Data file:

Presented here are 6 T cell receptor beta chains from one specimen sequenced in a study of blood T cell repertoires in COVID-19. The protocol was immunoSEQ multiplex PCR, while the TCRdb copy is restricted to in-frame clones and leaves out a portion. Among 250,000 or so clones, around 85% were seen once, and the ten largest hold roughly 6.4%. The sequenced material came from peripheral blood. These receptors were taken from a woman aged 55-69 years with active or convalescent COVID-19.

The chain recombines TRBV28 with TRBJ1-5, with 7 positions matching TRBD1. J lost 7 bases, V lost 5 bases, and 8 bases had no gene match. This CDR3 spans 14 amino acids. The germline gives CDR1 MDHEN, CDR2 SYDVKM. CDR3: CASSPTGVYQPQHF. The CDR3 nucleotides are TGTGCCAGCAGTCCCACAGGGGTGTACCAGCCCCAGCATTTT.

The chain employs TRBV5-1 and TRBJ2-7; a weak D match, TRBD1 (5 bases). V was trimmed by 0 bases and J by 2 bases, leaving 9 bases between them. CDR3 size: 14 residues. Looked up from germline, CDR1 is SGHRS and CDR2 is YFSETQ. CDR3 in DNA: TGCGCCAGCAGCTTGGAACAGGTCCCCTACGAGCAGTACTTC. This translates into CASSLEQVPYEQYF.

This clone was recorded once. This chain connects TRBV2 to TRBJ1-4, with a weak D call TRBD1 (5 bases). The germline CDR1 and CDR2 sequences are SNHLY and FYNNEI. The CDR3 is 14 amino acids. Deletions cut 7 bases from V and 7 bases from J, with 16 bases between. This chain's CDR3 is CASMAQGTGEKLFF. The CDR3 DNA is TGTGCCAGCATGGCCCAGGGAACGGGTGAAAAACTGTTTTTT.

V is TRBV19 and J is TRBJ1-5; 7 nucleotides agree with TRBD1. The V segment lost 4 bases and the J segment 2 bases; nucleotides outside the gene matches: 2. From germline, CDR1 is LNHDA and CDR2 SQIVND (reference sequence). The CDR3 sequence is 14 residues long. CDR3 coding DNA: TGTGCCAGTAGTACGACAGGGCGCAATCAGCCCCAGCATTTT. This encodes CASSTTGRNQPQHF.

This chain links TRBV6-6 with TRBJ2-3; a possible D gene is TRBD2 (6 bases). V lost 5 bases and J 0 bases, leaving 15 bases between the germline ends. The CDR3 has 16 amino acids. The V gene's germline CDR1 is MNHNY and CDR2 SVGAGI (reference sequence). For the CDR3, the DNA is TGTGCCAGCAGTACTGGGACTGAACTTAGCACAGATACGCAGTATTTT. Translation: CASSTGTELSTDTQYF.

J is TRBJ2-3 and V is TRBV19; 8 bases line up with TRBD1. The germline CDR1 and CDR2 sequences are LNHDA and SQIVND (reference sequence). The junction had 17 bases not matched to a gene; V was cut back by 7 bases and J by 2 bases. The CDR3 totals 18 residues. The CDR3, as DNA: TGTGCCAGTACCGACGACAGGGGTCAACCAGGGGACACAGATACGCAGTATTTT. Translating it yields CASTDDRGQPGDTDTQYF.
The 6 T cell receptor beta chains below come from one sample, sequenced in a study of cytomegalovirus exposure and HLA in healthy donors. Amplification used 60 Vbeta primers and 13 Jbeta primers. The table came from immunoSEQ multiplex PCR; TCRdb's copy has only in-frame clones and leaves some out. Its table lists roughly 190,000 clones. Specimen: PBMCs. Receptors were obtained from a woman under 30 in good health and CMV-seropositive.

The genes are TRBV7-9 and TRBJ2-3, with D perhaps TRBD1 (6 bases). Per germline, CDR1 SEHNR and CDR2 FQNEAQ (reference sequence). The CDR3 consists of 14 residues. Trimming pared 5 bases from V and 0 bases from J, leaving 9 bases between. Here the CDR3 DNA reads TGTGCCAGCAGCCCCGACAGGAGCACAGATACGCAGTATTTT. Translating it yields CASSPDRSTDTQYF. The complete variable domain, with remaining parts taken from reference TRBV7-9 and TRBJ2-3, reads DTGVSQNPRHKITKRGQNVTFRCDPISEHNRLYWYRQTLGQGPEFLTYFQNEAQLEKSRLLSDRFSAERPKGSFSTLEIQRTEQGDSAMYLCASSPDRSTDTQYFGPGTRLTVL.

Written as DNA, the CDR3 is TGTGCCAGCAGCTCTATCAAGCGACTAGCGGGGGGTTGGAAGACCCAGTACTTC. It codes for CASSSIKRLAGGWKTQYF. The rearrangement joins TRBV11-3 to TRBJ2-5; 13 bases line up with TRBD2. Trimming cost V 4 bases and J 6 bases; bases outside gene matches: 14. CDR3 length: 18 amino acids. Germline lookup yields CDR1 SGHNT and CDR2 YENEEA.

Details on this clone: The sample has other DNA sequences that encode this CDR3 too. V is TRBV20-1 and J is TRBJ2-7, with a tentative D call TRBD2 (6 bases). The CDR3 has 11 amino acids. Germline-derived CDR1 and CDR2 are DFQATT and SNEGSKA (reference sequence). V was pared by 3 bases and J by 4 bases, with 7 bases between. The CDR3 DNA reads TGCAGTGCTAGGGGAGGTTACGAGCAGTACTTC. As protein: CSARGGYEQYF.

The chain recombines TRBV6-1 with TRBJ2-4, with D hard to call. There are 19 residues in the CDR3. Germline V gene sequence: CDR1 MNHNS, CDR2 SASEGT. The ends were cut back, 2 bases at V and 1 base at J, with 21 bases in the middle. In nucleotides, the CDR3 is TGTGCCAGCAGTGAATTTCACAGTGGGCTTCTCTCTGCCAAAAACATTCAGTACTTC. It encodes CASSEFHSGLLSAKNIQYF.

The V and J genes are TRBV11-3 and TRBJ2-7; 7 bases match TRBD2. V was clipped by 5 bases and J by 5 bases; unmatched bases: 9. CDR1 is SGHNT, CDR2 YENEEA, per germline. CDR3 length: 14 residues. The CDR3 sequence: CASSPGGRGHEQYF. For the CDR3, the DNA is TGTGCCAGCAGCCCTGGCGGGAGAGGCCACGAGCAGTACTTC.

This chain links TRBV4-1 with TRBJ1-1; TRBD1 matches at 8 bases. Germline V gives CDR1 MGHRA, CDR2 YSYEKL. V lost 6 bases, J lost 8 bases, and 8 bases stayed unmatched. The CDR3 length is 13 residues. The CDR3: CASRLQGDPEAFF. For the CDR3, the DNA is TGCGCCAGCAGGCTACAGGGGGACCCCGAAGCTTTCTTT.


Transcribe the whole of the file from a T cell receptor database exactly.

Presented here are 6 T cell receptor beta chains from one specimen sequenced in a study of blood T cell repertoires in COVID-19. The protocol was immunoSEQ multiplex PCR, while the TCRdb copy is restricted to in-frame clones and leaves out a portion. Among 250,000 or so clones, around 85% were seen once, and the ten largest hold roughly 6.4%. The sequenced material came from peripheral blood. These receptors were taken from a woman aged 55-69 years with active or convalescent COVID-19.

The chain recombines TRBV28 with TRBJ1-5, with 7 positions matching TRBD1. J lost 7 bases, V lost 5 bases, and 8 bases had no gene match. This CDR3 spans 14 amino acids. The germline gives CDR1 MDHEN, CDR2 SYDVKM. CDR3: CASSPTGVYQPQHF. The CDR3 nucleotides are TGTGCCAGCAGTCCCACAGGGGTGTACCAGCCCCAGCATTTT.

The chain employs TRBV5-1 and TRBJ2-7; a weak D match, TRBD1 (5 bases). V was trimmed by 0 bases and J by 2 bases, leaving 9 bases between them. CDR3 size: 14 residues. Looked up from germline, CDR1 is SGHRS and CDR2 is YFSETQ. CDR3 in DNA: TGCGCCAGCAGCTTGGAACAGGTCCCCTACGAGCAGTACTTC. This translates into CASSLEQVPYEQYF.

This clone was recorded once. This chain connects TRBV2 to TRBJ1-4, with a weak D call TRBD1 (5 bases). The germline CDR1 and CDR2 sequences are SNHLY and FYNNEI. The CDR3 is 14 amino acids. Deletions cut 7 bases from V and 7 bases from J, with 16 bases between. This chain's CDR3 is CASMAQGTGEKLFF. The CDR3 DNA is TGTGCCAGCATGGCCCAGGGAACGGGTGAAAAACTGTTTTTT.

V is TRBV19 and J is TRBJ1-5; 7 nucleotides agree with TRBD1. The V segment lost 4 bases and the J segment 2 bases; nucleotides outside the gene matches: 2. From germline, CDR1 is LNHDA and CDR2 SQIVND (reference sequence). The CDR3 sequence is 14 residues long. CDR3 coding DNA: TGTGCCAGTAGTACGACAGGGCGCAATCAGCCCCAGCATTTT. This encodes CASSTTGRNQPQHF.

This chain links TRBV6-6 with TRBJ2-3; a possible D gene is TRBD2 (6 bases). V lost 5 bases and J 0 bases, leaving 15 bases between the germline ends. The CDR3 has 16 amino acids. The V gene's germline CDR1 is MNHNY and CDR2 SVGAGI (reference sequence). For the CDR3, the DNA is TGTGCCAGCAGTACTGGGACTGAACTTAGCACAGATACGCAGTATTTT. Translation: CASSTGTELSTDTQYF.

J is TRBJ2-3 and V is TRBV19; 8 bases line up with TRBD1. The germline CDR1 and CDR2 sequences are LNHDA and SQIVND (reference sequence). The junction had 17 bases not matched to a gene; V was cut back by 7 bases and J by 2 bases. The CDR3 totals 18 residues. The CDR3, as DNA: TGTGCCAGTACCGACGACAGGGGTCAACCAGGGGACACAGATACGCAGTATTTT. Translating it yields CASTDDRGQPGDTDTQYF.
The 6 T cell receptor beta chains below come from one sample, sequenced in a study of cytomegalovirus exposure and HLA in healthy donors. Amplification used 60 Vbeta primers and 13 Jbeta primers. The table came from immunoSEQ multiplex PCR; TCRdb's copy has only in-frame clones and leaves some out. Its table lists roughly 190,000 clones. Specimen: PBMCs. Receptors were obtained from a woman under 30 in good health and CMV-seropositive.

The genes are TRBV7-9 and TRBJ2-3, with D perhaps TRBD1 (6 bases). Per germline, CDR1 SEHNR and CDR2 FQNEAQ (reference sequence). The CDR3 consists of 14 residues. Trimming pared 5 bases from V and 0 bases from J, leaving 9 bases between. Here the CDR3 DNA reads TGTGCCAGCAGCCCCGACAGGAGCACAGATACGCAGTATTTT. Translating it yields CASSPDRSTDTQYF. The complete variable domain, with remaining parts taken from reference TRBV7-9 and TRBJ2-3, reads DTGVSQNPRHKITKRGQNVTFRCDPISEHNRLYWYRQTLGQGPEFLTYFQNEAQLEKSRLLSDRFSAERPKGSFSTLEIQRTEQGDSAMYLCASSPDRSTDTQYFGPGTRLTVL.

Written as DNA, the CDR3 is TGTGCCAGCAGCTCTATCAAGCGACTAGCGGGGGGTTGGAAGACCCAGTACTTC. It codes for CASSSIKRLAGGWKTQYF. The rearrangement joins TRBV11-3 to TRBJ2-5; 13 bases line up with TRBD2. Trimming cost V 4 bases and J 6 bases; bases outside gene matches: 14. CDR3 length: 18 amino acids. Germline lookup yields CDR1 SGHNT and CDR2 YENEEA.

Details on this clone: The sample has other DNA sequences that encode this CDR3 too. V is TRBV20-1 and J is TRBJ2-7, with a tentative D call TRBD2 (6 bases). The CDR3 has 11 amino acids. Germline-derived CDR1 and CDR2 are DFQATT and SNEGSKA (reference sequence). V was pared by 3 bases and J by 4 bases, with 7 bases between. The CDR3 DNA reads TGCAGTGCTAGGGGAGGTTACGAGCAGTACTTC. As protein: CSARGGYEQYF.

The chain recombines TRBV6-1 with TRBJ2-4, with D hard to call. There are 19 residues in the CDR3. Germline V gene sequence: CDR1 MNHNS, CDR2 SASEGT. The ends were cut back, 2 bases at V and 1 base at J, with 21 bases in the middle. In nucleotides, the CDR3 is TGTGCCAGCAGTGAATTTCACAGTGGGCTTCTCTCTGCCAAAAACATTCAGTACTTC. It encodes CASSEFHSGLLSAKNIQYF.

The V and J genes are TRBV11-3 and TRBJ2-7; 7 bases match TRBD2. V was clipped by 5 bases and J by 5 bases; unmatched bases: 9. CDR1 is SGHNT, CDR2 YENEEA, per germline. CDR3 length: 14 residues. The CDR3 sequence: CASSPGGRGHEQYF. For the CDR3, the DNA is TGTGCCAGCAGCCCTGGCGGGAGAGGCCACGAGCAGTACTTC.

This chain links TRBV4-1 with TRBJ1-1; TRBD1 matches at 8 bases. Germline V gives CDR1 MGHRA, CDR2 YSYEKL. V lost 6 bases, J lost 8 bases, and 8 bases stayed unmatched. The CDR3 length is 13 residues. The CDR3: CASRLQGDPEAFF. For the CDR3, the DNA is TGCGCCAGCAGGCTACAGGGGGACCCCGAAGCTTTCTTT.